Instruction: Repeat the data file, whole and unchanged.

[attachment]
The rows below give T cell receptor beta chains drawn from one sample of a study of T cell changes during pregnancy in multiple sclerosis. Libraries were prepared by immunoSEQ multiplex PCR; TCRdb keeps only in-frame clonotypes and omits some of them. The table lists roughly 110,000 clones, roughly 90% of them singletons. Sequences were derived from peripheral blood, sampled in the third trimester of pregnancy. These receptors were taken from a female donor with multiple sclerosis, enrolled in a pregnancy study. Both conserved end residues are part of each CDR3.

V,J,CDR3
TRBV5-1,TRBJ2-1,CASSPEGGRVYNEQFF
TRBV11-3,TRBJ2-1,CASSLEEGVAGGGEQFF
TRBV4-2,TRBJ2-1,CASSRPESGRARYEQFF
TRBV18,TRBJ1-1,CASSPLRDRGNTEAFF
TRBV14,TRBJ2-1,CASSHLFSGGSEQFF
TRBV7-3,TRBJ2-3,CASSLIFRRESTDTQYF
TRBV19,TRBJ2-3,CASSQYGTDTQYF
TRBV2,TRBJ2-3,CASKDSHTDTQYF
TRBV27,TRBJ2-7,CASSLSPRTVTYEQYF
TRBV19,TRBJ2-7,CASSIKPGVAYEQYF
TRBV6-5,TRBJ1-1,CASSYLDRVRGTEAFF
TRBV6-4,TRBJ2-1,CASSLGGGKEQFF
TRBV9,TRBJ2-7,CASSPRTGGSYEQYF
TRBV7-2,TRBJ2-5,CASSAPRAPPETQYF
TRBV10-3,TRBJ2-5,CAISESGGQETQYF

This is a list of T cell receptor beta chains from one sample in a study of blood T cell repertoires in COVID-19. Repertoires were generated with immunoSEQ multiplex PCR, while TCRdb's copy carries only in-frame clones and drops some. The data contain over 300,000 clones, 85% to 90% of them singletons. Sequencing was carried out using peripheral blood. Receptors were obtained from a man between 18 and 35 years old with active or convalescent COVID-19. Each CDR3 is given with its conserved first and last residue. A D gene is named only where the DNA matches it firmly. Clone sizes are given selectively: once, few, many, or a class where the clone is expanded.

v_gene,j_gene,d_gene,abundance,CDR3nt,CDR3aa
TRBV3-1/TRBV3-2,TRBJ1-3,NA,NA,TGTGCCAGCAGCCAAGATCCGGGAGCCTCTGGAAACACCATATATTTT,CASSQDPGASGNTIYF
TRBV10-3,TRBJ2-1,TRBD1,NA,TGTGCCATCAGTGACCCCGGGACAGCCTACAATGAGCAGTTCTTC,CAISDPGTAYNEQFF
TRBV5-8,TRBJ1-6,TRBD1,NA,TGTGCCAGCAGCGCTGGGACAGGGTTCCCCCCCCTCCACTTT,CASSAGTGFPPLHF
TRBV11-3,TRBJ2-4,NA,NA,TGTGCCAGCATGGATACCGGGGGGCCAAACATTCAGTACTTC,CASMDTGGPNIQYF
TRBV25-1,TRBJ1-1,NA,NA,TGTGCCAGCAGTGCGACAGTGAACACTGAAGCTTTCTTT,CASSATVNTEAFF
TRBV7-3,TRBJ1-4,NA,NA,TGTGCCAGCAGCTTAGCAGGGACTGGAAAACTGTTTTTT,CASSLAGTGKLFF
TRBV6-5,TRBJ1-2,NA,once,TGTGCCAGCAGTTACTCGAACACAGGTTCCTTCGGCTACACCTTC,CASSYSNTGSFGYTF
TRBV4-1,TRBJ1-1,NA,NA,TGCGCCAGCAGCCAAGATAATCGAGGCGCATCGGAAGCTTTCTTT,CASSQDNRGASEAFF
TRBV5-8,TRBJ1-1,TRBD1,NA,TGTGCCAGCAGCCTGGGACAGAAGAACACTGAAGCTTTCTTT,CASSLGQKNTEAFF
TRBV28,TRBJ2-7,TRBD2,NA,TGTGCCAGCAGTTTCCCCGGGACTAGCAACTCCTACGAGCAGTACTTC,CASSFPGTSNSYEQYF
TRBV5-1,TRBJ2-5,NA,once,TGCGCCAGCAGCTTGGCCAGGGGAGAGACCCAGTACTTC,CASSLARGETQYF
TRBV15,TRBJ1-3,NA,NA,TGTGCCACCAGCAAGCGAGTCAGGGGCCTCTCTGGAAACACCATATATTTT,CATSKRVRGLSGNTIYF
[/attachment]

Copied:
The rows below give T cell receptor beta chains drawn from one sample of a study of T cell changes during pregnancy in multiple sclerosis. Libraries were prepared by immunoSEQ multiplex PCR; TCRdb keeps only in-frame clonotypes and omits some of them. The table lists roughly 110,000 clones, roughly 90% of them singletons. Sequences were derived from peripheral blood, sampled in the third trimester of pregnancy. These receptors were taken from a female donor with multiple sclerosis, enrolled in a pregnancy study. Both conserved end residues are part of each CDR3.

V,J,CDR3
TRBV5-1,TRBJ2-1,CASSPEGGRVYNEQFF
TRBV11-3,TRBJ2-1,CASSLEEGVAGGGEQFF
TRBV4-2,TRBJ2-1,CASSRPESGRARYEQFF
TRBV18,TRBJ1-1,CASSPLRDRGNTEAFF
TRBV14,TRBJ2-1,CASSHLFSGGSEQFF
TRBV7-3,TRBJ2-3,CASSLIFRRESTDTQYF
TRBV19,TRBJ2-3,CASSQYGTDTQYF
TRBV2,TRBJ2-3,CASKDSHTDTQYF
TRBV27,TRBJ2-7,CASSLSPRTVTYEQYF
TRBV19,TRBJ2-7,CASSIKPGVAYEQYF
TRBV6-5,TRBJ1-1,CASSYLDRVRGTEAFF
TRBV6-4,TRBJ2-1,CASSLGGGKEQFF
TRBV9,TRBJ2-7,CASSPRTGGSYEQYF
TRBV7-2,TRBJ2-5,CASSAPRAPPETQYF
TRBV10-3,TRBJ2-5,CAISESGGQETQYF

This is a list of T cell receptor beta chains from one sample in a study of blood T cell repertoires in COVID-19. Repertoires were generated with immunoSEQ multiplex PCR, while TCRdb's copy carries only in-frame clones and drops some. The data contain over 300,000 clones, 85% to 90% of them singletons. Sequencing was carried out using peripheral blood. Receptors were obtained from a man between 18 and 35 years old with active or convalescent COVID-19. Each CDR3 is given with its conserved first and last residue. A D gene is named only where the DNA matches it firmly. Clone sizes are given selectively: once, few, many, or a class where the clone is expanded.

v_gene,j_gene,d_gene,abundance,CDR3nt,CDR3aa
TRBV3-1/TRBV3-2,TRBJ1-3,NA,NA,TGTGCCAGCAGCCAAGATCCGGGAGCCTCTGGAAACACCATATATTTT,CASSQDPGASGNTIYF
TRBV10-3,TRBJ2-1,TRBD1,NA,TGTGCCATCAGTGACCCCGGGACAGCCTACAATGAGCAGTTCTTC,CAISDPGTAYNEQFF
TRBV5-8,TRBJ1-6,TRBD1,NA,TGTGCCAGCAGCGCTGGGACAGGGTTCCCCCCCCTCCACTTT,CASSAGTGFPPLHF
TRBV11-3,TRBJ2-4,NA,NA,TGTGCCAGCATGGATACCGGGGGGCCAAACATTCAGTACTTC,CASMDTGGPNIQYF
TRBV25-1,TRBJ1-1,NA,NA,TGTGCCAGCAGTGCGACAGTGAACACTGAAGCTTTCTTT,CASSATVNTEAFF
TRBV7-3,TRBJ1-4,NA,NA,TGTGCCAGCAGCTTAGCAGGGACTGGAAAACTGTTTTTT,CASSLAGTGKLFF
TRBV6-5,TRBJ1-2,NA,once,TGTGCCAGCAGTTACTCGAACACAGGTTCCTTCGGCTACACCTTC,CASSYSNTGSFGYTF
TRBV4-1,TRBJ1-1,NA,NA,TGCGCCAGCAGCCAAGATAATCGAGGCGCATCGGAAGCTTTCTTT,CASSQDNRGASEAFF
TRBV5-8,TRBJ1-1,TRBD1,NA,TGTGCCAGCAGCCTGGGACAGAAGAACACTGAAGCTTTCTTT,CASSLGQKNTEAFF
TRBV28,TRBJ2-7,TRBD2,NA,TGTGCCAGCAGTTTCCCCGGGACTAGCAACTCCTACGAGCAGTACTTC,CASSFPGTSNSYEQYF
TRBV5-1,TRBJ2-5,NA,once,TGCGCCAGCAGCTTGGCCAGGGGAGAGACCCAGTACTTC,CASSLARGETQYF
TRBV15,TRBJ1-3,NA,NA,TGTGCCACCAGCAAGCGAGTCAGGGGCCTCTCTGGAAACACCATATATTTT,CATSKRVRGLSGNTIYF